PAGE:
USC put its offense into the hands of a new leader Wednesday, when Coach Larry Smith announced that sophomore Rob Johnson will be the starting quarterback when USC opens the season against San Diego State on Sept. 5 at San Diego.
Junior Reggie Perry, a starter in all but one game during the Trojans' 3-8 season last fall, will be Johnson's backup.
Perry, naturally, was disappointed, but he said Johnson deserves the promotion. He said Johnson took the job from him last spring.
"He just went out and executed the offense better than I did," Perry said. "The door was wide open, and the one who executed best was the one who was going to be on the field."
That was Johnson, a 6-foot-4 right-hander from El Toro High and the younger brother of former UCLA quarterback Bret Johnson.
"In fall camp, I've done really well," Johnson said. "I just picked up where I left off in spring, so I feel I'm ready to go."
Smith said he thinks so, too.
"He's done an excellent job and had a very fine preseason," Smith said. "He is throwing the ball and running the team quite well. Rob deserves to be the No. 1 guy, and he's going to be the No. 1 guy."
Smith said that Johnson was named the starter only for the opening game, but added: "Rob will be given a great chance to show that it's his (job) all the way."
Johnson played in only three games as a freshman last fall, completing 19 of 36 passes for 225 yards and two touchdowns, with two interceptions.
In his only start--he was the first true freshman to start at quarterback for USC in the post-World War II era--Johnson completed 10 of 20 passes for 114 yards and a touchdown, with two interceptions, during a 31-14 defeat against Arizona.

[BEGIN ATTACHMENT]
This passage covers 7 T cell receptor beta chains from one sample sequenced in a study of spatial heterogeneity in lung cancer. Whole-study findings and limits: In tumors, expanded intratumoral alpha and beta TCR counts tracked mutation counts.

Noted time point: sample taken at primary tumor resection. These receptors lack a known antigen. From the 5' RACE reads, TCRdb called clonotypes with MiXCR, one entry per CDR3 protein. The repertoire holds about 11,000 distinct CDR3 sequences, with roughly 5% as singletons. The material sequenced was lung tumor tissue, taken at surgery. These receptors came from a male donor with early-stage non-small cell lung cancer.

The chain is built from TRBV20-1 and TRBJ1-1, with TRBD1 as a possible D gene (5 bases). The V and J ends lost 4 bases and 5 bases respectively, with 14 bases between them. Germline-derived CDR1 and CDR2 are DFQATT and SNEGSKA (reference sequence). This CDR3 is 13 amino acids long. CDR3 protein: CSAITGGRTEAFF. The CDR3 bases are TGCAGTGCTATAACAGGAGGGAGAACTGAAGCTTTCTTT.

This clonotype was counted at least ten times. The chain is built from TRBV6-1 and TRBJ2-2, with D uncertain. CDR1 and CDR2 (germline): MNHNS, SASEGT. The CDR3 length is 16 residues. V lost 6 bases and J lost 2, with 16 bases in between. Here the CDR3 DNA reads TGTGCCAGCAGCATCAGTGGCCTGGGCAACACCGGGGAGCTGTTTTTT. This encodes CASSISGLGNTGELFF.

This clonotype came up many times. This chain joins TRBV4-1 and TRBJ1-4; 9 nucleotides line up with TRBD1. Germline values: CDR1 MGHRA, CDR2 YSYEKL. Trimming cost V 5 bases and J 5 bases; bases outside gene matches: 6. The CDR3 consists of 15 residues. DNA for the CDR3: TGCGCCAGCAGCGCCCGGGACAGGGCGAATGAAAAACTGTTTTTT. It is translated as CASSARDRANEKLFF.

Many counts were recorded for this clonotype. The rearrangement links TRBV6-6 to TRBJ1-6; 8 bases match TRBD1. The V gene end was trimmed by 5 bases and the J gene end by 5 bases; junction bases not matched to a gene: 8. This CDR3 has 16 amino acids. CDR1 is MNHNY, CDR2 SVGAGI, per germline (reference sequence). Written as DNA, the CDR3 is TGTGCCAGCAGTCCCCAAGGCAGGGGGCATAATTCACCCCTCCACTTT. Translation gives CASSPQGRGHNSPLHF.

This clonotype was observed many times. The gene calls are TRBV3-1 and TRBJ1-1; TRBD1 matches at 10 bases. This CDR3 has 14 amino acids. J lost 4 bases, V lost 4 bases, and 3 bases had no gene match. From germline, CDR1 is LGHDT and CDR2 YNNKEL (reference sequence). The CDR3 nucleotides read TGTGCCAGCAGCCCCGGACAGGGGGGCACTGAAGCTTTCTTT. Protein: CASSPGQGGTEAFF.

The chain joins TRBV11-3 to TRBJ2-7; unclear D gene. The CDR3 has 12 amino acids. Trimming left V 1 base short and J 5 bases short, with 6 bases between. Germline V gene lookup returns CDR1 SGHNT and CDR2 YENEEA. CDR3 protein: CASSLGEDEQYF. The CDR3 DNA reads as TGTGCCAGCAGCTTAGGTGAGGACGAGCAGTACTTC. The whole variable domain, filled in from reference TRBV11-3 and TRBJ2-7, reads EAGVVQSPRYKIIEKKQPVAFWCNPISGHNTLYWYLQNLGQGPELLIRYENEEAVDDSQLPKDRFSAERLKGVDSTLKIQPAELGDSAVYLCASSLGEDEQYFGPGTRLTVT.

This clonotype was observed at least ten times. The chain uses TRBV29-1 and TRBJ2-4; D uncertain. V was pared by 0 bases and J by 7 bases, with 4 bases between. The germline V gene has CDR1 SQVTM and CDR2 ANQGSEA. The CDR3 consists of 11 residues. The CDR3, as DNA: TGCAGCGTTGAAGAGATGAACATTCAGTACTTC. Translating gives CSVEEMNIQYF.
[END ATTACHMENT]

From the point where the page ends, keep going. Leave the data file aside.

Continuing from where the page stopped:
Perry, meanwhile, endured a trying season after being thrust into the starting role when former USC quarterback Todd Marinovich gave up his final two years of eligibility to make himself available for the NFL draft.
A veteran of only three snaps before last season, Perry completed 51.4% of his 255 passes for 1,574 yards and only three touchdowns, with 12 interceptions.
His passing efficiency rating was eighth in the Pac-10, and the Trojans suffered through their worst season in 35 years.
Asked if he thinks the blame for USC's poor season has been laid at his feet, Perry said: "In some ways I do, but in some ways I don't. The quarterback is the leader of the team, so when you lose, it's going to be on his shoulders."
Perry said that he did not play well during spring practice, allowing Johnson to move past him on the depth chart.
Johnson, he said, clearly outplayed him.
"I like the way Rob goes out," Perry said. "He's a confident person. Everybody thinks he's young, but he's mature beyond his years."
Smith said that he is not concerned about Johnson's lack of experience.
"Every time but one, he went in and did some pretty good things," Smith said. "He had a tough go in the Arizona game, but against Cal, against Washington, he played very, very well."
And last spring, and again during preseason camp, he outplayed the more experienced Perry.
"His percentage of completion was a little higher, he got the ball to the big-play people and his third-down efficiency was the best of the two," Smith said.
That made him a starter.